ESD Distinguished Speak Seminar by Prof. Giri Kumar Tayi

25 Mar 2015 11.00am to 12noon SUTD Think Tank 20 (BLDG 2 Level 3 Room 2.305)

Abstract:
Modern consumers frequently switch between online and offline channels when they navigate through various stages of the purchase process, which motivates multi-channel sellers to develop omni-channel strategies that optimize their overall profit. Our study examines the important role of consumer “pseudo-showrooming”, or the consumer behavior of inspecting one product at a seller’s physical store before buying a related but different product at the same seller’s online store, in driving a profitable omni-channel product placement strategy under which the multi-channel seller carries a larger product assortment at the online store than at the physical store.


We develop a stylized game-theoretic model in which a multi-channel firm offers two horizontally differentiated but related products and consumers are uncertain about their fit with either product. A consumer’s fit uncertainty with a particular product can be fully resolved after the consumer has inspected that product in person, or be partially resolved after the consumer has inspected the other related product. Our analysis shows that compared to selling both products through the dual channel, the firm obtains a greater profit by selling only one product through the dual channel and the other through the online channel exclusively, by inducing consumer pseudo-showrooming for the online exclusive product, if the fit probability of products and consumers’ cost for returning a misfit product are both in the intermediate range. Moreover, we find that over a large range of parameter values, consumers also enjoy a greater total surplus when the firm adopts the product placement strategy that induces consumer pseudo-showrooming, suggesting an interesting “win-win” situation. Moreover, we show that when the firm offers two products of different vertical qualities, it garners the most benefit from consumer pseudo-showrooming by selling the higher-quality product through the online channel exclusively. Collectively, our study offers a compelling demand-side justification of the commonly witnessed practice of multi-channel sellers to offer products online exclusively even when offline selling is feasible.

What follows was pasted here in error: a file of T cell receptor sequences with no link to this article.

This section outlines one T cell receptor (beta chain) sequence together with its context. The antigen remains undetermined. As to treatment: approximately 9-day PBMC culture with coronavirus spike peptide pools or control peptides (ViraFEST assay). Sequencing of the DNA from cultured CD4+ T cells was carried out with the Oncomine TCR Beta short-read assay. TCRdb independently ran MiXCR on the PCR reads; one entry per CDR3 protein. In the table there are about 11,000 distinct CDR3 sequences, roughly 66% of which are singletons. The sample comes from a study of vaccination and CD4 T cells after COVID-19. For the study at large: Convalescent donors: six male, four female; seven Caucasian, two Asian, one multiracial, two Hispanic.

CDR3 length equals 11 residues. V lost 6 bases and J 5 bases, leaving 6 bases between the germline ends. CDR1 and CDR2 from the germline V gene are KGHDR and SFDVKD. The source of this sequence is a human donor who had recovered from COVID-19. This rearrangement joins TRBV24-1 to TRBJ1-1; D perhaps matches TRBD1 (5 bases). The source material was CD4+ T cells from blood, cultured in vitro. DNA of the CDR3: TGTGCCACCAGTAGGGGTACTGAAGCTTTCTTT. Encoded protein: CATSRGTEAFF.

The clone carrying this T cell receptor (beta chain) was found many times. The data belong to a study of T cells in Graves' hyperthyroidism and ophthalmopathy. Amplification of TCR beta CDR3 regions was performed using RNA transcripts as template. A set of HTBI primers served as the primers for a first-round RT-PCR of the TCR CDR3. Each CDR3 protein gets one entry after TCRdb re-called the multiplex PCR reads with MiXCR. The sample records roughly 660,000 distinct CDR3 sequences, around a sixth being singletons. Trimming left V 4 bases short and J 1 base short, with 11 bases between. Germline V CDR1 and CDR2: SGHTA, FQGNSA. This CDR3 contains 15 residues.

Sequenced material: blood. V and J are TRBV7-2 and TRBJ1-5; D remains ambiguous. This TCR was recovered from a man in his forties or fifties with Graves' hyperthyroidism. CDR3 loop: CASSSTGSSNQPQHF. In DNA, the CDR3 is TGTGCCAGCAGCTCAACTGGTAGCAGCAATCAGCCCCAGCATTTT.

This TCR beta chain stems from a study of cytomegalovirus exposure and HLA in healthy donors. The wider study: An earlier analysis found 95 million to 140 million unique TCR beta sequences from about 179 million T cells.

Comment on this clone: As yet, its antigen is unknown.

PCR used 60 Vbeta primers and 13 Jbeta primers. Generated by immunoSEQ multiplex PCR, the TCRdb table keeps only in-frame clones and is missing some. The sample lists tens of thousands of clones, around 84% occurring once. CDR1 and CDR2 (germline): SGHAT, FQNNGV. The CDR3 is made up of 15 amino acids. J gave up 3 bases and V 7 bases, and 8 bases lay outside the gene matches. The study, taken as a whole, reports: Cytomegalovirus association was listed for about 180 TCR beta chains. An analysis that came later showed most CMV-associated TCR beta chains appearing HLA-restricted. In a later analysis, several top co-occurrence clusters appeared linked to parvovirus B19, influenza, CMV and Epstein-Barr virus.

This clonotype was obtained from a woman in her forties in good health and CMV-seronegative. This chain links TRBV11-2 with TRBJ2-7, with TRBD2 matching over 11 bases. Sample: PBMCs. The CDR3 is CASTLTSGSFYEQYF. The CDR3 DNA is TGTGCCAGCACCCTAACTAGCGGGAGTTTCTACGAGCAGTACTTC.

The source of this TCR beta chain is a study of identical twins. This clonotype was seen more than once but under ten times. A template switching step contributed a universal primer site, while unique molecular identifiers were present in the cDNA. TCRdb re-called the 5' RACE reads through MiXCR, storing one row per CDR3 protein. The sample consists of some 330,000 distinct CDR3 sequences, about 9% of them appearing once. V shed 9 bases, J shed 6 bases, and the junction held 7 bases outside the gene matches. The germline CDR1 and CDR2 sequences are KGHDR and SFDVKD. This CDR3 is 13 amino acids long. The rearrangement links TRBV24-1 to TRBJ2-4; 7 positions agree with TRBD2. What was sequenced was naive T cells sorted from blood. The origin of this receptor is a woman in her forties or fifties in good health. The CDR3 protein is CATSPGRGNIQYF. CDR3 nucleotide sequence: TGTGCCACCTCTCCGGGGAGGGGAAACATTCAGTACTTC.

Speaker Bio:
Giri Kumar Tayi is a Professor of Management Science and Information Systems at the School of Business, SUNY at Albany. His research interests are interdisciplinary and cover IS, OM and OR. His papers have appeared in Operations Research, Management Science, MIS Quarterly, IEEE Transactions, Networks, Naval Research Logistics, Journal of Combinatorial Optimization, INFORMS Journal of Computing, Journal of Computer Security, CACM and ISR. He serves on the editorial boards of ISR, Decision Sciences and IEEE Computing Now, among others.